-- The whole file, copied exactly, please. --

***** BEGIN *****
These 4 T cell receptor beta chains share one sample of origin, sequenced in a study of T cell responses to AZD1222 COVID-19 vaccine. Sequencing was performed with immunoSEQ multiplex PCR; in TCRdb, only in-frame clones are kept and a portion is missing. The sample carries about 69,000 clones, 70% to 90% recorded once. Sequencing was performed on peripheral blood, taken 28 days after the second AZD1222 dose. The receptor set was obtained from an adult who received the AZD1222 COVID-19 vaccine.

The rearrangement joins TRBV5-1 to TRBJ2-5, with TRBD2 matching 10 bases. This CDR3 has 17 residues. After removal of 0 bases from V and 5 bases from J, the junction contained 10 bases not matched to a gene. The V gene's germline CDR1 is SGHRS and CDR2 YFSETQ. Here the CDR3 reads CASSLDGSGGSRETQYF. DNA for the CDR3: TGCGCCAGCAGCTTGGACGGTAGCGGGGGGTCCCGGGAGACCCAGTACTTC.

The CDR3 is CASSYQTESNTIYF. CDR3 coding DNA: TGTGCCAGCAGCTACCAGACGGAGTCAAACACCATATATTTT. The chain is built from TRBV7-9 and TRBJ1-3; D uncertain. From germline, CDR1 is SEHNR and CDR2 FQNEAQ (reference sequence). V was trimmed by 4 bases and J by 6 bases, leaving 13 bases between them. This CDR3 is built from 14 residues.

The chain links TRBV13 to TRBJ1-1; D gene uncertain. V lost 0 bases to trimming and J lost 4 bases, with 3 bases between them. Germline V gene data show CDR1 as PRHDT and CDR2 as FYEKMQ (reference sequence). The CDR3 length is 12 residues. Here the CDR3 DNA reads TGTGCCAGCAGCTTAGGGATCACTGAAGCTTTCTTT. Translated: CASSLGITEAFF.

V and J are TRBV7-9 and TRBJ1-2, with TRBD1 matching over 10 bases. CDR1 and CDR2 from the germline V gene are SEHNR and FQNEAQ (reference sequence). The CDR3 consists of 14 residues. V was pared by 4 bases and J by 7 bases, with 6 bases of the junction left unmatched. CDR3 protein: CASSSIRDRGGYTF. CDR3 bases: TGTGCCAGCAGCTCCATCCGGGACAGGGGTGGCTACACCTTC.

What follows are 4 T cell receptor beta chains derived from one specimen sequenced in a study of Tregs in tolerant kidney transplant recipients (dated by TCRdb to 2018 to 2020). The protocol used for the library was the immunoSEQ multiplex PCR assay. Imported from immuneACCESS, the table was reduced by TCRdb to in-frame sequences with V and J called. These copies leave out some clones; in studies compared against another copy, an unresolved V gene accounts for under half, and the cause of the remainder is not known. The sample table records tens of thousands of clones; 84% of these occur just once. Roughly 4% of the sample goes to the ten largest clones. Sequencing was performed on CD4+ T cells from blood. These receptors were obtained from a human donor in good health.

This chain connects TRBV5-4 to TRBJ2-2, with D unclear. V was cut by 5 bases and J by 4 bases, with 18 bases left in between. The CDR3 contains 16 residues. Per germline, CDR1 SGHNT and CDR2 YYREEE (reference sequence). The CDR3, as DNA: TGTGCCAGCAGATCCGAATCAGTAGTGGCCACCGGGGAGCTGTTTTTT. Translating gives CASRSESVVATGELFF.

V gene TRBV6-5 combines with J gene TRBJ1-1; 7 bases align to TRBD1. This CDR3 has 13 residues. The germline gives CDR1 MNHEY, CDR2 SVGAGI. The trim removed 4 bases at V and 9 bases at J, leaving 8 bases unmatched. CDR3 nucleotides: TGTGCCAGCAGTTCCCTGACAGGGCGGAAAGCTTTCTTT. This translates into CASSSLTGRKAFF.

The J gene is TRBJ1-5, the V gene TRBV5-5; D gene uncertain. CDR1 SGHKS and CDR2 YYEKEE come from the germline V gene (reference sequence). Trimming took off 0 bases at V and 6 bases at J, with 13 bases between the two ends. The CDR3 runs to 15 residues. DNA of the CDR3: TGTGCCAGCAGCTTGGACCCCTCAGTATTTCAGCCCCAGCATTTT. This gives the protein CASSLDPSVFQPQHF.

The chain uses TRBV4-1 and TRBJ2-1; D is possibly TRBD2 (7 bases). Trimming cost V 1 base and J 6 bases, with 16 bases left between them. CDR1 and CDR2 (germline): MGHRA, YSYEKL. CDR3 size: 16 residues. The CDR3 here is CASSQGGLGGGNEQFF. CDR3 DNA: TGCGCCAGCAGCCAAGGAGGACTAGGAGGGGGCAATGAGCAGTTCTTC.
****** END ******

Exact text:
These 4 T cell receptor beta chains share one sample of origin, sequenced in a study of T cell responses to AZD1222 COVID-19 vaccine. Sequencing was performed with immunoSEQ multiplex PCR; in TCRdb, only in-frame clones are kept and a portion is missing. The sample carries about 69,000 clones, 70% to 90% recorded once. Sequencing was performed on peripheral blood, taken 28 days after the second AZD1222 dose. The receptor set was obtained from an adult who received the AZD1222 COVID-19 vaccine.

The rearrangement joins TRBV5-1 to TRBJ2-5, with TRBD2 matching 10 bases. This CDR3 has 17 residues. After removal of 0 bases from V and 5 bases from J, the junction contained 10 bases not matched to a gene. The V gene's germline CDR1 is SGHRS and CDR2 YFSETQ. Here the CDR3 reads CASSLDGSGGSRETQYF. DNA for the CDR3: TGCGCCAGCAGCTTGGACGGTAGCGGGGGGTCCCGGGAGACCCAGTACTTC.

The CDR3 is CASSYQTESNTIYF. CDR3 coding DNA: TGTGCCAGCAGCTACCAGACGGAGTCAAACACCATATATTTT. The chain is built from TRBV7-9 and TRBJ1-3; D uncertain. From germline, CDR1 is SEHNR and CDR2 FQNEAQ (reference sequence). V was trimmed by 4 bases and J by 6 bases, leaving 13 bases between them. This CDR3 is built from 14 residues.

The chain links TRBV13 to TRBJ1-1; D gene uncertain. V lost 0 bases to trimming and J lost 4 bases, with 3 bases between them. Germline V gene data show CDR1 as PRHDT and CDR2 as FYEKMQ (reference sequence). The CDR3 length is 12 residues. Here the CDR3 DNA reads TGTGCCAGCAGCTTAGGGATCACTGAAGCTTTCTTT. Translated: CASSLGITEAFF.

V and J are TRBV7-9 and TRBJ1-2, with TRBD1 matching over 10 bases. CDR1 and CDR2 from the germline V gene are SEHNR and FQNEAQ (reference sequence). The CDR3 consists of 14 residues. V was pared by 4 bases and J by 7 bases, with 6 bases of the junction left unmatched. CDR3 protein: CASSSIRDRGGYTF. CDR3 bases: TGTGCCAGCAGCTCCATCCGGGACAGGGGTGGCTACACCTTC.

What follows are 4 T cell receptor beta chains derived from one specimen sequenced in a study of Tregs in tolerant kidney transplant recipients (dated by TCRdb to 2018 to 2020). The protocol used for the library was the immunoSEQ multiplex PCR assay. Imported from immuneACCESS, the table was reduced by TCRdb to in-frame sequences with V and J called. These copies leave out some clones; in studies compared against another copy, an unresolved V gene accounts for under half, and the cause of the remainder is not known. The sample table records tens of thousands of clones; 84% of these occur just once. Roughly 4% of the sample goes to the ten largest clones. Sequencing was performed on CD4+ T cells from blood. These receptors were obtained from a human donor in good health.

This chain connects TRBV5-4 to TRBJ2-2, with D unclear. V was cut by 5 bases and J by 4 bases, with 18 bases left in between. The CDR3 contains 16 residues. Per germline, CDR1 SGHNT and CDR2 YYREEE (reference sequence). The CDR3, as DNA: TGTGCCAGCAGATCCGAATCAGTAGTGGCCACCGGGGAGCTGTTTTTT. Translating gives CASRSESVVATGELFF.

V gene TRBV6-5 combines with J gene TRBJ1-1; 7 bases align to TRBD1. This CDR3 has 13 residues. The germline gives CDR1 MNHEY, CDR2 SVGAGI. The trim removed 4 bases at V and 9 bases at J, leaving 8 bases unmatched. CDR3 nucleotides: TGTGCCAGCAGTTCCCTGACAGGGCGGAAAGCTTTCTTT. This translates into CASSSLTGRKAFF.

The J gene is TRBJ1-5, the V gene TRBV5-5; D gene uncertain. CDR1 SGHKS and CDR2 YYEKEE come from the germline V gene (reference sequence). Trimming took off 0 bases at V and 6 bases at J, with 13 bases between the two ends. The CDR3 runs to 15 residues. DNA of the CDR3: TGTGCCAGCAGCTTGGACCCCTCAGTATTTCAGCCCCAGCATTTT. This gives the protein CASSLDPSVFQPQHF.

The chain uses TRBV4-1 and TRBJ2-1; D is possibly TRBD2 (7 bases). Trimming cost V 1 base and J 6 bases, with 16 bases left between them. CDR1 and CDR2 (germline): MGHRA, YSYEKL. CDR3 size: 16 residues. The CDR3 here is CASSQGGLGGGNEQFF. CDR3 DNA: TGCGCCAGCAGCCAAGGAGGACTAGGAGGGGGCAATGAGCAGTTCTTC.